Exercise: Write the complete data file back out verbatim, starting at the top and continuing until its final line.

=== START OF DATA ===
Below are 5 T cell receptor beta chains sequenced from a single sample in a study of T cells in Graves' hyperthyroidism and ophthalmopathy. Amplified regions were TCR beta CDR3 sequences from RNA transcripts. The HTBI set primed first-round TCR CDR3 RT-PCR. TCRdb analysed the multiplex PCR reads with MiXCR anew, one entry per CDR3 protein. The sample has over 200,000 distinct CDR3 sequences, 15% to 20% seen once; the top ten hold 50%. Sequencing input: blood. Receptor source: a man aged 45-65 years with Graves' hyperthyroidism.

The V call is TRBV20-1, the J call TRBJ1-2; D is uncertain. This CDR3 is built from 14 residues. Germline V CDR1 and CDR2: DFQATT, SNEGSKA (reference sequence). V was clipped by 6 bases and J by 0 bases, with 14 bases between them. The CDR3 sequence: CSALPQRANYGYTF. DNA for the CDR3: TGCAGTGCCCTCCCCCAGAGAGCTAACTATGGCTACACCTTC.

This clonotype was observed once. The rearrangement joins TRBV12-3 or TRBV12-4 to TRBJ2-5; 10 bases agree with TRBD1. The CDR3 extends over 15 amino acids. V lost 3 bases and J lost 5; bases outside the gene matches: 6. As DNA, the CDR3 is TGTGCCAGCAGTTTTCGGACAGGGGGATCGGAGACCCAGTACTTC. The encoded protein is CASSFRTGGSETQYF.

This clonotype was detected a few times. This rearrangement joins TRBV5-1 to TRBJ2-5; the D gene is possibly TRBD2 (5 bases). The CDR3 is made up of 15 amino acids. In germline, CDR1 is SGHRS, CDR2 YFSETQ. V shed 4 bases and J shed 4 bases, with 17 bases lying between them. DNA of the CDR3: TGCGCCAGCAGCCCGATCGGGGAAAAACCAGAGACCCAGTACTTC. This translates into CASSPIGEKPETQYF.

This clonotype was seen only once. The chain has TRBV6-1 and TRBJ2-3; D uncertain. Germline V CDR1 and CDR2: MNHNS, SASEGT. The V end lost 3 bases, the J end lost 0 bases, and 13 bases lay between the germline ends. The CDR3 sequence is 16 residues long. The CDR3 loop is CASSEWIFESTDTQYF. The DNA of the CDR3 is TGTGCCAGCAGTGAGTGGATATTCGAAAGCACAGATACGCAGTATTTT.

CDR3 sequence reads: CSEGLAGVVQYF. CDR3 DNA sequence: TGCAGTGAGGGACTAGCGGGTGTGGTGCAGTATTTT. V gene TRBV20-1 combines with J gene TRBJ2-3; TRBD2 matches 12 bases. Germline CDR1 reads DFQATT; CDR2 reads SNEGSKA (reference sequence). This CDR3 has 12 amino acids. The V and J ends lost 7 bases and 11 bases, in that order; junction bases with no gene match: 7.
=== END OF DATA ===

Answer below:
Below are 5 T cell receptor beta chains sequenced from a single sample in a study of T cells in Graves' hyperthyroidism and ophthalmopathy. Amplified regions were TCR beta CDR3 sequences from RNA transcripts. The HTBI set primed first-round TCR CDR3 RT-PCR. TCRdb analysed the multiplex PCR reads with MiXCR anew, one entry per CDR3 protein. The sample has over 200,000 distinct CDR3 sequences, 15% to 20% seen once; the top ten hold 50%. Sequencing input: blood. Receptor source: a man aged 45-65 years with Graves' hyperthyroidism.

The V call is TRBV20-1, the J call TRBJ1-2; D is uncertain. This CDR3 is built from 14 residues. Germline V CDR1 and CDR2: DFQATT, SNEGSKA (reference sequence). V was clipped by 6 bases and J by 0 bases, with 14 bases between them. The CDR3 sequence: CSALPQRANYGYTF. DNA for the CDR3: TGCAGTGCCCTCCCCCAGAGAGCTAACTATGGCTACACCTTC.

This clonotype was observed once. The rearrangement joins TRBV12-3 or TRBV12-4 to TRBJ2-5; 10 bases agree with TRBD1. The CDR3 extends over 15 amino acids. V lost 3 bases and J lost 5; bases outside the gene matches: 6. As DNA, the CDR3 is TGTGCCAGCAGTTTTCGGACAGGGGGATCGGAGACCCAGTACTTC. The encoded protein is CASSFRTGGSETQYF.

This clonotype was detected a few times. This rearrangement joins TRBV5-1 to TRBJ2-5; the D gene is possibly TRBD2 (5 bases). The CDR3 is made up of 15 amino acids. In germline, CDR1 is SGHRS, CDR2 YFSETQ. V shed 4 bases and J shed 4 bases, with 17 bases lying between them. DNA of the CDR3: TGCGCCAGCAGCCCGATCGGGGAAAAACCAGAGACCCAGTACTTC. This translates into CASSPIGEKPETQYF.

This clonotype was seen only once. The chain has TRBV6-1 and TRBJ2-3; D uncertain. Germline V CDR1 and CDR2: MNHNS, SASEGT. The V end lost 3 bases, the J end lost 0 bases, and 13 bases lay between the germline ends. The CDR3 sequence is 16 residues long. The CDR3 loop is CASSEWIFESTDTQYF. The DNA of the CDR3 is TGTGCCAGCAGTGAGTGGATATTCGAAAGCACAGATACGCAGTATTTT.

CDR3 sequence reads: CSEGLAGVVQYF. CDR3 DNA sequence: TGCAGTGAGGGACTAGCGGGTGTGGTGCAGTATTTT. V gene TRBV20-1 combines with J gene TRBJ2-3; TRBD2 matches 12 bases. Germline CDR1 reads DFQATT; CDR2 reads SNEGSKA (reference sequence). This CDR3 has 12 amino acids. The V and J ends lost 7 bases and 11 bases, in that order; junction bases with no gene match: 7.